White Gloriosa

Discussion in 'THE CROTON SOCIETY' started by Marie Nock, Mar 24, 2014.

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  1. Marie Nock

    Marie Nock Well-Known Member

    Messages:
    677
    Perry,
    Here are some photos of White Gloriosa. The first shot shows the white sport still on the plant. The second shows a red branch on the same plant. The third shows the back of the leaves on the White Gloriosa - you can see the red blush. I couldn't find the plant I removed some time ago. It will turn up somewhere.

    DSC_0773.jpg DSC_0774.jpg DSC_0775.jpg
     
  2. Bullwinkle

    Bullwinkle Esteemed Member

    Messages:
    1,460
    Location:
    DAVIE FL
    thanks Marie,does it get any more white than your example??It looks a little underwhelming ??

     
  3. Perry Edge

    Perry Edge Active Member

    Messages:
    126
    Sorry Marie, I couldn't tell much from your photo, especially since 25% appears to be missing. The white gloriosa on page 47 of Dr. Browns book is what I'm looking at for a guide. However, my mystery croton doesn't look anything like that, except for an older leaf, which is barely visible. I'm beginning to think that's it's just a variation of yellow Petra, only with more elongated leaves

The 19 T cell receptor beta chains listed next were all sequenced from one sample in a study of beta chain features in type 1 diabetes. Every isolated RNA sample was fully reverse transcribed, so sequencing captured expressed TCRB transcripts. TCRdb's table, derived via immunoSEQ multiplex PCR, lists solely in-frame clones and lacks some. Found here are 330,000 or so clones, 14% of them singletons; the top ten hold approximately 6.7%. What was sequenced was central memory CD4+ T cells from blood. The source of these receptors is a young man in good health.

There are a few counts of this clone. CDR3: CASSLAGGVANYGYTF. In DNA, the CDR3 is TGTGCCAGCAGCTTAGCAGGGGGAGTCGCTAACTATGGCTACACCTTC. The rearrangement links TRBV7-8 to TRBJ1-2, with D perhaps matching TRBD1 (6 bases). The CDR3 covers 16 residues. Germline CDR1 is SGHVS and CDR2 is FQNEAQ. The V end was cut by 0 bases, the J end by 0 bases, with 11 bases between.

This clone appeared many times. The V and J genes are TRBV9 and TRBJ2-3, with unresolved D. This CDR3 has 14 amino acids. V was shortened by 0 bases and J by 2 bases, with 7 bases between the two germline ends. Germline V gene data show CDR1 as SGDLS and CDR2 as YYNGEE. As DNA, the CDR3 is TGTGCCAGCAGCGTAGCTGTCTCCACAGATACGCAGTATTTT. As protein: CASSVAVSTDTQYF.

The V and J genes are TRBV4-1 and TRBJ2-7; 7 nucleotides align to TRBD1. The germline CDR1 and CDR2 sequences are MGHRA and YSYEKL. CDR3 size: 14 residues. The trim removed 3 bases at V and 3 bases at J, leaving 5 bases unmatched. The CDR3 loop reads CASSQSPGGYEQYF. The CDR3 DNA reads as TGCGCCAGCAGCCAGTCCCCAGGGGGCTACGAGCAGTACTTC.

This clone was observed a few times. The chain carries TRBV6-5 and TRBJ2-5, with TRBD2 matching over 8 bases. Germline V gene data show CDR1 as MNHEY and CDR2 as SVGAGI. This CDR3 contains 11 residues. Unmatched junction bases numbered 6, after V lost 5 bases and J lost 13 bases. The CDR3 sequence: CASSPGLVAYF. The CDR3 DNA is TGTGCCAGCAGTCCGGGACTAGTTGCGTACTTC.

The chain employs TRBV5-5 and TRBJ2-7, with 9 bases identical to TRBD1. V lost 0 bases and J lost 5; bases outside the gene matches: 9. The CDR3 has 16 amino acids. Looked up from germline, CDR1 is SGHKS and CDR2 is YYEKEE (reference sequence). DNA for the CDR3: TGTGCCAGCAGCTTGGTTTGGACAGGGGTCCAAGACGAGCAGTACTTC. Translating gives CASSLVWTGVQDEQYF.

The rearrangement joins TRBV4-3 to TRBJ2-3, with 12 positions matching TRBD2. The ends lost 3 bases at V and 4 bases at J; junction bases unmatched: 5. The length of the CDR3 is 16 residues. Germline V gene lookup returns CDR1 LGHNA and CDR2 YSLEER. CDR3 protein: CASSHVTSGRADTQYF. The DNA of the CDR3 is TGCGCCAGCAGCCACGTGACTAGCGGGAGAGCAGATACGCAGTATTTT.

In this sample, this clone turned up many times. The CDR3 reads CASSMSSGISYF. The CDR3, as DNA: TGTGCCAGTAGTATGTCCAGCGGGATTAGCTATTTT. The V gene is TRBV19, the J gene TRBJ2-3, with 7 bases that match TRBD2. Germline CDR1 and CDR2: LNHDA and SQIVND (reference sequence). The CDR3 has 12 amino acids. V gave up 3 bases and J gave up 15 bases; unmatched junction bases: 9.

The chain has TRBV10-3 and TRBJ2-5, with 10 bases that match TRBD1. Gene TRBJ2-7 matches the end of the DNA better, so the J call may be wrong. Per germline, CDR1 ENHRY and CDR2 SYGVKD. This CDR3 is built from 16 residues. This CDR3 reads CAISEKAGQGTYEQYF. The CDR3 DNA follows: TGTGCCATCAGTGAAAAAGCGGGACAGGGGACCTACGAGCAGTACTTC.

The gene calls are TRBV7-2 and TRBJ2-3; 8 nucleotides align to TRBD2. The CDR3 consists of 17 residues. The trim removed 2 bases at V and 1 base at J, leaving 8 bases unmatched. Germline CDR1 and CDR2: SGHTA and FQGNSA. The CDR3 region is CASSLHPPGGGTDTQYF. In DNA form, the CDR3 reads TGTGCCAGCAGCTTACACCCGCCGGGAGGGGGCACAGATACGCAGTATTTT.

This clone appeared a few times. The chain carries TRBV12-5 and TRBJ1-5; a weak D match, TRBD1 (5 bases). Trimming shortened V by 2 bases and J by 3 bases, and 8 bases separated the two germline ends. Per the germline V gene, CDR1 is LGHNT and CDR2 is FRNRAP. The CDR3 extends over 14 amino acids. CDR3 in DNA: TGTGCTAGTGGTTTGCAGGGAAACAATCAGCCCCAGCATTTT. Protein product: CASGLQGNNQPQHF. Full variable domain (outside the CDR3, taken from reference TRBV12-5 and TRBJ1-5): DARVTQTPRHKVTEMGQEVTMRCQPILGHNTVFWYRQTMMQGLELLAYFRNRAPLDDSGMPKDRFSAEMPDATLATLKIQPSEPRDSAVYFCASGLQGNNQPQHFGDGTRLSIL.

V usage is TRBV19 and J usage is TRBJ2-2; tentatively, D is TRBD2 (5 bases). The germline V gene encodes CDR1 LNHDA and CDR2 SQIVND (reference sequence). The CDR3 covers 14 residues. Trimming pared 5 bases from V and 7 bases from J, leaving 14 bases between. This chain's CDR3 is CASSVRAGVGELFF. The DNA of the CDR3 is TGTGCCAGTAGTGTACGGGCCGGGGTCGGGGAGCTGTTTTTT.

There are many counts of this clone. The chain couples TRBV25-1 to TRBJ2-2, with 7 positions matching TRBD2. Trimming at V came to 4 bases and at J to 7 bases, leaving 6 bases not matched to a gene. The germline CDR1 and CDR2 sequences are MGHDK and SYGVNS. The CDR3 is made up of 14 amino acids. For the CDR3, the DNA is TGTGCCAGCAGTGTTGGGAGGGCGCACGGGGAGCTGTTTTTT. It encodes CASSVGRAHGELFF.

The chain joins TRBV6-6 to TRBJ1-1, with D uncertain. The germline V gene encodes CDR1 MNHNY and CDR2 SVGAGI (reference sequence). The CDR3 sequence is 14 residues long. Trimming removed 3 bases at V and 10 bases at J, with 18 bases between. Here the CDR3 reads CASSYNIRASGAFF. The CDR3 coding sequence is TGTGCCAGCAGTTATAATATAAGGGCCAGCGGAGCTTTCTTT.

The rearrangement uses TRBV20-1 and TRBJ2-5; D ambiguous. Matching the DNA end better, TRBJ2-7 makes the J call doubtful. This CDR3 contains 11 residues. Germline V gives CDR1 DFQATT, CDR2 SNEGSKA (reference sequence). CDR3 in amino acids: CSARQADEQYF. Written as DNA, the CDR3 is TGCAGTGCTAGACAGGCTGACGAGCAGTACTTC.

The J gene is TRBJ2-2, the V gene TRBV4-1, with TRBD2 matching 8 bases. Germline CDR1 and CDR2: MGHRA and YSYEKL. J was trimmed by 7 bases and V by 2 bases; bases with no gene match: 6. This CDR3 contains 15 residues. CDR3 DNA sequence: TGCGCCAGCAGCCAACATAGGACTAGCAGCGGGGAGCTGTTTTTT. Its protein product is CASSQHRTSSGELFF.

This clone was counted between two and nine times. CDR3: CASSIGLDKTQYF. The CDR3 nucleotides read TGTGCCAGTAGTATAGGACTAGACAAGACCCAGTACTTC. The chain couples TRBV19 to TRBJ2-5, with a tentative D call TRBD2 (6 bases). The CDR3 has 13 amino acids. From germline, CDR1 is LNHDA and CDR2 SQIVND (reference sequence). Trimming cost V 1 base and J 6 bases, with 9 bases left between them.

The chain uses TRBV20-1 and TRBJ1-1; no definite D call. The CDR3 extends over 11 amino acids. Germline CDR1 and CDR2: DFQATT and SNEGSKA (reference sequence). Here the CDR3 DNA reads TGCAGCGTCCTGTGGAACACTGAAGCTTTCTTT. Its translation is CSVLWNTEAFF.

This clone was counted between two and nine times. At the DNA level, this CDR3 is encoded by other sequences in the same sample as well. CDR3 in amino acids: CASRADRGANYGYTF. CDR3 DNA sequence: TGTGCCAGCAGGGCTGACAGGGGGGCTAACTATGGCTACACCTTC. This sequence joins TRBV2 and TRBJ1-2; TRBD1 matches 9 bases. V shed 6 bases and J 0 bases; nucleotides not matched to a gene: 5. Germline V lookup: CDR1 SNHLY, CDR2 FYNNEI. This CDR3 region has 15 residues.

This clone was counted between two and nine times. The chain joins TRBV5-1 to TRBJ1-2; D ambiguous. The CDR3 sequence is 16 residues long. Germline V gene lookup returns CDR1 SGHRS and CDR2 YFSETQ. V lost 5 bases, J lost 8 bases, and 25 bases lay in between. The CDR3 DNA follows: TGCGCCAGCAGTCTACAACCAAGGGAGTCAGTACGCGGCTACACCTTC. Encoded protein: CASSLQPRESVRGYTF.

4. Jeff Searle

    Jeff Searle Well-Known Member

    Messages:
    2,754
    Location:
    South Florida, USA
    A few years back, a couple of us along with B. Frank paid a visit to the old Mary Hayward garden. I rooted a piece of croton from the yard that's either the plant pictured on page 18 listed as a hybrid, or the plant shown on page 47 listed as a White Gloriosa. From the pictures in the book, they appear to be extreamly close, maybe the same plant. I did show it to Johnny once and he told me the name, of which my memory has escaped me at the moment. But I have the name written on a wire tag on the plant. I will try to get that name and post it here.
     
  5. Moose

    Moose Esteemed Member

    Messages:
    7,952
    Location:
    Coral Gables, FL Zone 10b
    I remember that cutting. We searched through the book on the way home and it looked like a dead ringer to the photo in Frank's book. It had a lot of white, not much green for photosynthesis. Good to hear it still survives. It has to be a very slow one Jeff.
     

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